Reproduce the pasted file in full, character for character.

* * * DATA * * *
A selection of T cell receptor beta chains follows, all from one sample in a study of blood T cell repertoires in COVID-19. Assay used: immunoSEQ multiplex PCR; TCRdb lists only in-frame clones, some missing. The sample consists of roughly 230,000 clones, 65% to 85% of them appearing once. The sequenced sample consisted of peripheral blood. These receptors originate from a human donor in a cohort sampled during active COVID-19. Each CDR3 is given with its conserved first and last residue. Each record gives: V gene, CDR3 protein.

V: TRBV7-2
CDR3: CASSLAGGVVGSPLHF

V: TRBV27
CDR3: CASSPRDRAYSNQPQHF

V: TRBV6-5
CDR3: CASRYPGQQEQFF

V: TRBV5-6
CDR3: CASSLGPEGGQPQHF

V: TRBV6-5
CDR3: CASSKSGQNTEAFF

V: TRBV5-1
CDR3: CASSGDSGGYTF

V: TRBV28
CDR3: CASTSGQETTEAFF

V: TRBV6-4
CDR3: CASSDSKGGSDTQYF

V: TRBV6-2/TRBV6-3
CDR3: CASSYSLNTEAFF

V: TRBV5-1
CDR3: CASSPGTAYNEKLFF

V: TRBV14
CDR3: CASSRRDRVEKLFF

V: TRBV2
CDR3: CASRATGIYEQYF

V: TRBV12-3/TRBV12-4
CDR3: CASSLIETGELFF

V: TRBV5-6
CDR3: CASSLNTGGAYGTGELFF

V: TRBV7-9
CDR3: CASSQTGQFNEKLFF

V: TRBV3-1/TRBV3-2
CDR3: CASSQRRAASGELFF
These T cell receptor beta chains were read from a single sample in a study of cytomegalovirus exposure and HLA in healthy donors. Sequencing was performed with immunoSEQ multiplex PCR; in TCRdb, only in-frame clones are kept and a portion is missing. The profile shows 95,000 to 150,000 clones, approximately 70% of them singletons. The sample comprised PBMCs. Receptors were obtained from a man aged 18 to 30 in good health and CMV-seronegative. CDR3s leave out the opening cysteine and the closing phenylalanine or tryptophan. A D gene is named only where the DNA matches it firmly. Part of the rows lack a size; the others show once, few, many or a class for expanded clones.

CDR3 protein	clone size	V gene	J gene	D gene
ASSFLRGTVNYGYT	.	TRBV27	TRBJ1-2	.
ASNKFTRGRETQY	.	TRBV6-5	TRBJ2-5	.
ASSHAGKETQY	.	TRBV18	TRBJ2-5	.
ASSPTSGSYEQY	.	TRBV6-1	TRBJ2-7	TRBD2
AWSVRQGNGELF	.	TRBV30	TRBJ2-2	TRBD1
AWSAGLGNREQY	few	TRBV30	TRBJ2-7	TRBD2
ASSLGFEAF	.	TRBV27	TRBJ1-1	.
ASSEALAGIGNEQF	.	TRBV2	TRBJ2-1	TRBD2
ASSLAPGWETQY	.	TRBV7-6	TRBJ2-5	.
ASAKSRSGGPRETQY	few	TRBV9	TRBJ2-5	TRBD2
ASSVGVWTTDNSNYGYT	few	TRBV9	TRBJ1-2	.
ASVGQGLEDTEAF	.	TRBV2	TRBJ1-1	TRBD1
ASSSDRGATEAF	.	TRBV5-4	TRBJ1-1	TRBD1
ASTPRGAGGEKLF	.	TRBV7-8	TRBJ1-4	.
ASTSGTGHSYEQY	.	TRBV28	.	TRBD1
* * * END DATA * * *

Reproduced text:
A selection of T cell receptor beta chains follows, all from one sample in a study of blood T cell repertoires in COVID-19. Assay used: immunoSEQ multiplex PCR; TCRdb lists only in-frame clones, some missing. The sample consists of roughly 230,000 clones, 65% to 85% of them appearing once. The sequenced sample consisted of peripheral blood. These receptors originate from a human donor in a cohort sampled during active COVID-19. Each CDR3 is given with its conserved first and last residue. Each record gives: V gene, CDR3 protein.

V: TRBV7-2
CDR3: CASSLAGGVVGSPLHF

V: TRBV27
CDR3: CASSPRDRAYSNQPQHF

V: TRBV6-5
CDR3: CASRYPGQQEQFF

V: TRBV5-6
CDR3: CASSLGPEGGQPQHF

V: TRBV6-5
CDR3: CASSKSGQNTEAFF

V: TRBV5-1
CDR3: CASSGDSGGYTF

V: TRBV28
CDR3: CASTSGQETTEAFF

V: TRBV6-4
CDR3: CASSDSKGGSDTQYF

V: TRBV6-2/TRBV6-3
CDR3: CASSYSLNTEAFF

V: TRBV5-1
CDR3: CASSPGTAYNEKLFF

V: TRBV14
CDR3: CASSRRDRVEKLFF

V: TRBV2
CDR3: CASRATGIYEQYF

V: TRBV12-3/TRBV12-4
CDR3: CASSLIETGELFF

V: TRBV5-6
CDR3: CASSLNTGGAYGTGELFF

V: TRBV7-9
CDR3: CASSQTGQFNEKLFF

V: TRBV3-1/TRBV3-2
CDR3: CASSQRRAASGELFF
These T cell receptor beta chains were read from a single sample in a study of cytomegalovirus exposure and HLA in healthy donors. Sequencing was performed with immunoSEQ multiplex PCR; in TCRdb, only in-frame clones are kept and a portion is missing. The profile shows 95,000 to 150,000 clones, approximately 70% of them singletons. The sample comprised PBMCs. Receptors were obtained from a man aged 18 to 30 in good health and CMV-seronegative. CDR3s leave out the opening cysteine and the closing phenylalanine or tryptophan. A D gene is named only where the DNA matches it firmly. Part of the rows lack a size; the others show once, few, many or a class for expanded clones.

CDR3 protein	clone size	V gene	J gene	D gene
ASSFLRGTVNYGYT	.	TRBV27	TRBJ1-2	.
ASNKFTRGRETQY	.	TRBV6-5	TRBJ2-5	.
ASSHAGKETQY	.	TRBV18	TRBJ2-5	.
ASSPTSGSYEQY	.	TRBV6-1	TRBJ2-7	TRBD2
AWSVRQGNGELF	.	TRBV30	TRBJ2-2	TRBD1
AWSAGLGNREQY	few	TRBV30	TRBJ2-7	TRBD2
ASSLGFEAF	.	TRBV27	TRBJ1-1	.
ASSEALAGIGNEQF	.	TRBV2	TRBJ2-1	TRBD2
ASSLAPGWETQY	.	TRBV7-6	TRBJ2-5	.
ASAKSRSGGPRETQY	few	TRBV9	TRBJ2-5	TRBD2
ASSVGVWTTDNSNYGYT	few	TRBV9	TRBJ1-2	.
ASVGQGLEDTEAF	.	TRBV2	TRBJ1-1	TRBD1
ASSSDRGATEAF	.	TRBV5-4	TRBJ1-1	TRBD1
ASTPRGAGGEKLF	.	TRBV7-8	TRBJ1-4	.
ASTSGTGHSYEQY	.	TRBV28	.	TRBD1